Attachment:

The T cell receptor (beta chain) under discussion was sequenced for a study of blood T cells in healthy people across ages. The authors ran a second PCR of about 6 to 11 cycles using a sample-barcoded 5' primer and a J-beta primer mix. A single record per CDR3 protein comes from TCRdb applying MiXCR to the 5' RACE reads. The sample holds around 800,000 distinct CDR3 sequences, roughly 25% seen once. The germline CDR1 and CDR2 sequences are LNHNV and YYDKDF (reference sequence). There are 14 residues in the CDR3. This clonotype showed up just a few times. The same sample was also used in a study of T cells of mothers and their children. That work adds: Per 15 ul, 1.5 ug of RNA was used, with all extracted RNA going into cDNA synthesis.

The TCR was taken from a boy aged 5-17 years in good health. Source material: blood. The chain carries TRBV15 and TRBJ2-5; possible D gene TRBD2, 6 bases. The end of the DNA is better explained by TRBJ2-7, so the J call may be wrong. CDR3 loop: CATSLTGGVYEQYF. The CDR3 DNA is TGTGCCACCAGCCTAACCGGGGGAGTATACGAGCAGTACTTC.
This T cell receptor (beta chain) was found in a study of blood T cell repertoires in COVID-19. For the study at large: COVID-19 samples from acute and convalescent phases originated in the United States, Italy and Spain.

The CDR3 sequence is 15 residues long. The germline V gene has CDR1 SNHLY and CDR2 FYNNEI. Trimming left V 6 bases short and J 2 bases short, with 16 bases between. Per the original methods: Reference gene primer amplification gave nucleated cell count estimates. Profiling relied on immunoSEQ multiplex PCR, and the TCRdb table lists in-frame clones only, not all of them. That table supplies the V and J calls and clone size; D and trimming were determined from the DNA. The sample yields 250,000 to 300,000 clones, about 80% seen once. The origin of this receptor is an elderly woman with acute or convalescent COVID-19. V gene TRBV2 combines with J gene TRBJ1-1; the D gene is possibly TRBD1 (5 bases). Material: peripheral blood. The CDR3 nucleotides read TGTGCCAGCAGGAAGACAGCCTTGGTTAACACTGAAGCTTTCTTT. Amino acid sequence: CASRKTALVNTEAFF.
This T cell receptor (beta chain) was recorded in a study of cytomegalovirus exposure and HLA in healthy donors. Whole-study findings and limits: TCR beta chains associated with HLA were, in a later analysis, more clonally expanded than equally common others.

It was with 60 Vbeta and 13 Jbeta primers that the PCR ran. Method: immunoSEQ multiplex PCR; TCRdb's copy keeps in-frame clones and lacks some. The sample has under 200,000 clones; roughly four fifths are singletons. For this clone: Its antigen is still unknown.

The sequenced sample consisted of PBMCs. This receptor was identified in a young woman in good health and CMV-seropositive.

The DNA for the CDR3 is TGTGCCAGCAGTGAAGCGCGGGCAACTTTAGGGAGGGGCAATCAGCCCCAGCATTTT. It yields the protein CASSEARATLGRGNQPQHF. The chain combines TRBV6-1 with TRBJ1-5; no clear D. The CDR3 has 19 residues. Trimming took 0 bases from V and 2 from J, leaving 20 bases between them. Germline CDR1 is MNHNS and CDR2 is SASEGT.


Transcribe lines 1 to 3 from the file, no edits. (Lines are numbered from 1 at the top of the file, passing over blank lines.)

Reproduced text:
The T cell receptor (beta chain) under discussion was sequenced for a study of blood T cells in healthy people across ages. The authors ran a second PCR of about 6 to 11 cycles using a sample-barcoded 5' primer and a J-beta primer mix. A single record per CDR3 protein comes from TCRdb applying MiXCR to the 5' RACE reads. The sample holds around 800,000 distinct CDR3 sequences, roughly 25% seen once. The germline CDR1 and CDR2 sequences are LNHNV and YYDKDF (reference sequence). There are 14 residues in the CDR3. This clonotype showed up just a few times. The same sample was also used in a study of T cells of mothers and their children. That work adds: Per 15 ul, 1.5 ug of RNA was used, with all extracted RNA going into cDNA synthesis.

The TCR was taken from a boy aged 5-17 years in good health. Source material: blood. The chain carries TRBV15 and TRBJ2-5; possible D gene TRBD2, 6 bases. The end of the DNA is better explained by TRBJ2-7, so the J call may be wrong. CDR3 loop: CATSLTGGVYEQYF. The CDR3 DNA is TGTGCCACCAGCCTAACCGGGGGAGTATACGAGCAGTACTTC.
This T cell receptor (beta chain) was found in a study of blood T cell repertoires in COVID-19. For the study at large: COVID-19 samples from acute and convalescent phases originated in the United States, Italy and Spain.